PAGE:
The overexpression rate of PD-L2 (42.0%) in our study is little lower than other three studies (42.5% to 48.4%), but not much different. There was no survival impact of PD-L2 expression on both disease free survival (DFS) and OS. The result was the same as those of Leng and his coworkers in OS (36). In contrast, two studies from Ohigashi et al. and Tanaka et al. showed that expression of PD-L2 negatively influenced the OS in univariate analysis (28,34).
In the analysis of DFS, overexpression of PD-L1 is an independent prognostic factor for worse survival using multivariate analysis in this study. There were ten studies previously that investigated the influence of PD-L1 in DFS in patients with ESCC. Five studies had the same results as ours, even though only univariate analysis was used in two studies (35,37,38,40,42). However, two studies had the opposite result; in these studies the patients with positive expression of PD-L1 had a better DFS rate (31,43). The other studies showed the expression of PD-L1 had no influence on DFS.
In the OS analysis, there was not significantly different between patients with and without overexpression of PD-L1 using the Kaplan-Meier method in this study (P=0.066). In the past, there were three of 16 studies had the same results as our study (31,37,39). Most studies showed that expression of PD-L1 was negatively influencing the OS with four studies using multivariate analysis. Only two studies in Japan and Germany disclosed that expression of PD-L1 was a better independent predictor for prognosis (33,43), shown in Table 4.
In general, the heterogeneity in patient populations in the different studies, such as age, gender, pathological factors and the percentage of chemo/radiotherapy-naive patients may influence the results of PD-Ls, such as positive rate and the impaction of survival. But, the difference in the criteria for “Positive” staining in tissue samples across studies is the major reason with the inconsistent results. This has been pointed out by Dhupar and his Pittsburgh group (27). Several different antibodies that recognize the different part of PD-Ls would influence the reading of staining. A significant variation of cutoffs for positive staining, including intensity and tumor percentage, would also make the results confuse and would make the comparisons between studies quite difficult. There is a need for a standard scoring system to consider and compare the clinical outcomes in the future.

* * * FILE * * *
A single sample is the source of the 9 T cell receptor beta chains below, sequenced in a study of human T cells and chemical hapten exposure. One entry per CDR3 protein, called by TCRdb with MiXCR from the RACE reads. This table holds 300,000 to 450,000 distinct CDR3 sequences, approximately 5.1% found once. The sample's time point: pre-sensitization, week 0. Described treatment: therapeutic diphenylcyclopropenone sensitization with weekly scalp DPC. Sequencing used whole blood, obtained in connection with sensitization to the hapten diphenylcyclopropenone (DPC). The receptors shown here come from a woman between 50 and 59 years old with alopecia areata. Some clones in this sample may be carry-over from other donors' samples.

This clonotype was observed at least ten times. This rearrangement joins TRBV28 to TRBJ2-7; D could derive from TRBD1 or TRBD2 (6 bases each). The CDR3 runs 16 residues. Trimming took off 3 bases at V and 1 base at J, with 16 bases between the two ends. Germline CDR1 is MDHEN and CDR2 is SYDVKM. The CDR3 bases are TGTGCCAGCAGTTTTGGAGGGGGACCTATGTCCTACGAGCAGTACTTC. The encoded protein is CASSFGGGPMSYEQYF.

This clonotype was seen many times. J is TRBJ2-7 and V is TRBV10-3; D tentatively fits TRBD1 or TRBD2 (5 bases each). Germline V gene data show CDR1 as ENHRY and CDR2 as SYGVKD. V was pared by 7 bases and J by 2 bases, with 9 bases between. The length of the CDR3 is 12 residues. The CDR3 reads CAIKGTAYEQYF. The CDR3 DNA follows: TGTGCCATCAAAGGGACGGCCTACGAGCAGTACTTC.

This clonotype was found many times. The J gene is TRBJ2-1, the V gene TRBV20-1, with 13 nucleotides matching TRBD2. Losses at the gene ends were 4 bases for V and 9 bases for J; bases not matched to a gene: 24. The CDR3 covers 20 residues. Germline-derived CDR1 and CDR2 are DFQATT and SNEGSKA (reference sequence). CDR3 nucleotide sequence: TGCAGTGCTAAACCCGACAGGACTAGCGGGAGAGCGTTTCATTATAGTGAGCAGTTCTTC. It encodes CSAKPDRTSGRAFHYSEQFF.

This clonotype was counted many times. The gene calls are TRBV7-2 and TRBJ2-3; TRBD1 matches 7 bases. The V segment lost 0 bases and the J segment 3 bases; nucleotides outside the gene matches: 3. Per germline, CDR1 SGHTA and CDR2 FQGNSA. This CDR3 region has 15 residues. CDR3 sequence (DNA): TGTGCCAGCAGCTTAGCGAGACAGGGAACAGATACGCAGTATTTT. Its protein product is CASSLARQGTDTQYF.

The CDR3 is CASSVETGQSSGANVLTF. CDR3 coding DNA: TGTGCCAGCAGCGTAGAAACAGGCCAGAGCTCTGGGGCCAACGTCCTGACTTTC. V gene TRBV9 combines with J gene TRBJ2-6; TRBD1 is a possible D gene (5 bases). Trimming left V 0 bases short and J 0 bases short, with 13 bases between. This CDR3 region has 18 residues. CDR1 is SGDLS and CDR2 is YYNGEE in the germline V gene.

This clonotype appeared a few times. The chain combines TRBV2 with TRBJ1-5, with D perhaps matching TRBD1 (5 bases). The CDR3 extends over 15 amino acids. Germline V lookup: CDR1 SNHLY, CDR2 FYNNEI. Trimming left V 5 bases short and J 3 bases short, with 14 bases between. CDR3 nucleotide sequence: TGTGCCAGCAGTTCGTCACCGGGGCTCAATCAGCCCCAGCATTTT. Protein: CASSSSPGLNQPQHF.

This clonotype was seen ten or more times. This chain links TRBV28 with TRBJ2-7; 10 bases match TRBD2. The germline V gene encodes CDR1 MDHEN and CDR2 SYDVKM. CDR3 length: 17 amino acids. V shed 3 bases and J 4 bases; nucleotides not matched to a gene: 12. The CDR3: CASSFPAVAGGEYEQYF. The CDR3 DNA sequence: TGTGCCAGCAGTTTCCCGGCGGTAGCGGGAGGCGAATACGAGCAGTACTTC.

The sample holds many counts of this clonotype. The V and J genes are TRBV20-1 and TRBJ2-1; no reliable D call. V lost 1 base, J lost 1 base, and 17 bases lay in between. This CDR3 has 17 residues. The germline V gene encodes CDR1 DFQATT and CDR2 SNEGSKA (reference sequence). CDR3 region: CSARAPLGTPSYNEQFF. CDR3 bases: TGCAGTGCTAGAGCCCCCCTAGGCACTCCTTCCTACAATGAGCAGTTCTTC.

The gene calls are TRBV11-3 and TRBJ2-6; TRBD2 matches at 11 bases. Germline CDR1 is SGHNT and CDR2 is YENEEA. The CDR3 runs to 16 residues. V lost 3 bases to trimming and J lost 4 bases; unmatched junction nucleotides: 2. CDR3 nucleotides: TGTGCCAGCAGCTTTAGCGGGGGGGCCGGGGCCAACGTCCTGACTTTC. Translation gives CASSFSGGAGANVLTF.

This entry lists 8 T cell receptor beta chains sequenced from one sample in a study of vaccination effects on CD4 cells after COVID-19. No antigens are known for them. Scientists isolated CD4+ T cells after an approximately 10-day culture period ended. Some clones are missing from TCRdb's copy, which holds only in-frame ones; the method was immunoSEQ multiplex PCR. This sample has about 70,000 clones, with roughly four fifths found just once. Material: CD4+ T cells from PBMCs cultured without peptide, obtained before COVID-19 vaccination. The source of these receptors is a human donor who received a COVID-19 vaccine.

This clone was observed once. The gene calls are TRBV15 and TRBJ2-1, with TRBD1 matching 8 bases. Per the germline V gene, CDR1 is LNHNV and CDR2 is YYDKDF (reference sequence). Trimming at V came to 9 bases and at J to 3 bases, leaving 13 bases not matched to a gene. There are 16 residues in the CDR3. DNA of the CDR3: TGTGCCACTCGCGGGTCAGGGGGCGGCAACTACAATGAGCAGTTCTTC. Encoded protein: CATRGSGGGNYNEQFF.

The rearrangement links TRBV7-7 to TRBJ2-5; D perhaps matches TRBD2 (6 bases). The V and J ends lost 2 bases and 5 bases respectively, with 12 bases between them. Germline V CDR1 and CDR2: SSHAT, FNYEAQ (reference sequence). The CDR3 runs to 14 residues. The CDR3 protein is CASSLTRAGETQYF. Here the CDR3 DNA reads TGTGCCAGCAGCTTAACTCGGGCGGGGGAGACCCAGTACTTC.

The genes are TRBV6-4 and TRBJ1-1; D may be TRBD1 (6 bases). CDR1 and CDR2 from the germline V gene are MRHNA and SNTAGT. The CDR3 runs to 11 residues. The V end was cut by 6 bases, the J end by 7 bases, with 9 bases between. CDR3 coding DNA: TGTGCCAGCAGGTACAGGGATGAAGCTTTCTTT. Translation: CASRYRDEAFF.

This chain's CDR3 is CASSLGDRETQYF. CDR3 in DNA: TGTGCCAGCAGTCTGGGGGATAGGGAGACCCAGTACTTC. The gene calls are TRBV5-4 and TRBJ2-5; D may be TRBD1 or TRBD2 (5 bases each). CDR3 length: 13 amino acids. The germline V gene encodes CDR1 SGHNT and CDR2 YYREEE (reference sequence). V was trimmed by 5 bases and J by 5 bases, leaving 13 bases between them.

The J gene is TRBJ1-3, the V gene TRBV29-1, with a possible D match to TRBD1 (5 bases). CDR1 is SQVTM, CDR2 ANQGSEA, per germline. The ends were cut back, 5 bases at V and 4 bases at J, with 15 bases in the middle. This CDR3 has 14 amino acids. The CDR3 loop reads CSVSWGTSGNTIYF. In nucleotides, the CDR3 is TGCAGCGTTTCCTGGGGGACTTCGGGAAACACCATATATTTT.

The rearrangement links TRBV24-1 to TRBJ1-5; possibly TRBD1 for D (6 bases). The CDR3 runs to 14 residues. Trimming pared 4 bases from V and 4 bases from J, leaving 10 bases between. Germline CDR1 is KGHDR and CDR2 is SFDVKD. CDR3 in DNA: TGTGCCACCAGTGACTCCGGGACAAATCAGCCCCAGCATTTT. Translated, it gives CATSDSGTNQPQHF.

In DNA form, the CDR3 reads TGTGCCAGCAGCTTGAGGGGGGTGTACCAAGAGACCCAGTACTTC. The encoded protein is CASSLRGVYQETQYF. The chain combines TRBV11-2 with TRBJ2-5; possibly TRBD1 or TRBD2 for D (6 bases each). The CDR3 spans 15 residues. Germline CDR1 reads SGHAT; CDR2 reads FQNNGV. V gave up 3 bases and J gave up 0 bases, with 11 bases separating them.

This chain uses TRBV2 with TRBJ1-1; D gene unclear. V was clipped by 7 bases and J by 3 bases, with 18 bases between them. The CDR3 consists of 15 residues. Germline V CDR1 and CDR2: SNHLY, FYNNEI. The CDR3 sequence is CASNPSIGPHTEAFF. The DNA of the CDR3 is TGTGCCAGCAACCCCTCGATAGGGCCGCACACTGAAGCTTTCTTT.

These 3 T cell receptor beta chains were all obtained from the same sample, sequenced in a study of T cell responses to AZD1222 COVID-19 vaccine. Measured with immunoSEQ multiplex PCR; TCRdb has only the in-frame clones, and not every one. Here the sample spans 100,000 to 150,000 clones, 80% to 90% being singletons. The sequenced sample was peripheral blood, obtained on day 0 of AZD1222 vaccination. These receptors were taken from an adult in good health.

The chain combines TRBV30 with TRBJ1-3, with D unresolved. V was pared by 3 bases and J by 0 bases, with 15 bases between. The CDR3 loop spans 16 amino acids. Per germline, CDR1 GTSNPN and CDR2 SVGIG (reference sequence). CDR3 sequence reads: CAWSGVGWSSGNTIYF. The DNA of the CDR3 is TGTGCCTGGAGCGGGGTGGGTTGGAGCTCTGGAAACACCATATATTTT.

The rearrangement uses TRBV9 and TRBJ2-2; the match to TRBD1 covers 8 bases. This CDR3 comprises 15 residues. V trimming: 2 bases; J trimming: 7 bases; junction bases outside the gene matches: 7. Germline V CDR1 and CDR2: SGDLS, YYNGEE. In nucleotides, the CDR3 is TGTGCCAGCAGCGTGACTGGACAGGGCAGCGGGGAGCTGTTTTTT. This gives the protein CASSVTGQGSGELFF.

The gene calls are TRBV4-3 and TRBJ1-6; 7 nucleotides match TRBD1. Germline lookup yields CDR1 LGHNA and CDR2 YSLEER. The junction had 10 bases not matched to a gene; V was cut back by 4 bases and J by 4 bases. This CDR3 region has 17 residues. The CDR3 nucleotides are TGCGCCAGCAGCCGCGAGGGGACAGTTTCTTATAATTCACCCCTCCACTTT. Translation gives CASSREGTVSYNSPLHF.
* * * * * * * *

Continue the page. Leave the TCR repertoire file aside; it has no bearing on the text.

In addition, the staining in different cells of tissue samples, the tumor cells vs. the tumor infiltrating immune cells, or in different locations of tumor cells (cytoplasm and membrane) may represent different effects that may have the different meaning. Although PD-L1 is a membranous protein, the production of PD-L1 comes from the cytoplasm of cells. The membranous and/or cytoplasmic staining of PD-L1 was common presented in most of the previous studies (28-32,35-38,42). There were also focused on membranous staining only in several studies (33,40,41,43). In this study, we only focused on the expression of PD-L1 on the cytoplasm of tumor cells, not the membranous or cytoplasmic/membranous staining, that was the same as the study of Tanaka et al. (34), but differed with other studies.
In conclusion, the expression of PD-L1 on cytoplasm is an independent prognostic factor for DFS in patients undergoing esophagectomy for ESCC, but PD-L2 expression is not. There is a trend which suggested that patients without overexpression of PD-L1 and PD-L2 had a better OS.
Funding: CC Hsieh was supported by the Veterans General Hospitals and the University System of the Taiwan Joint Research Program (VGHUST 107-G7-2-2).
Conflicts of Interest: The authors have no conflicts of interest to declare.
Ethical Statement: This study was approved by the Institutional Review Board of Taipei Veterans General Hospital. Patient informed consent was waived due to the retrospective nature of the study. Research was conducted in accordance with the 1964 Declaration of Helsinki and its later amendments.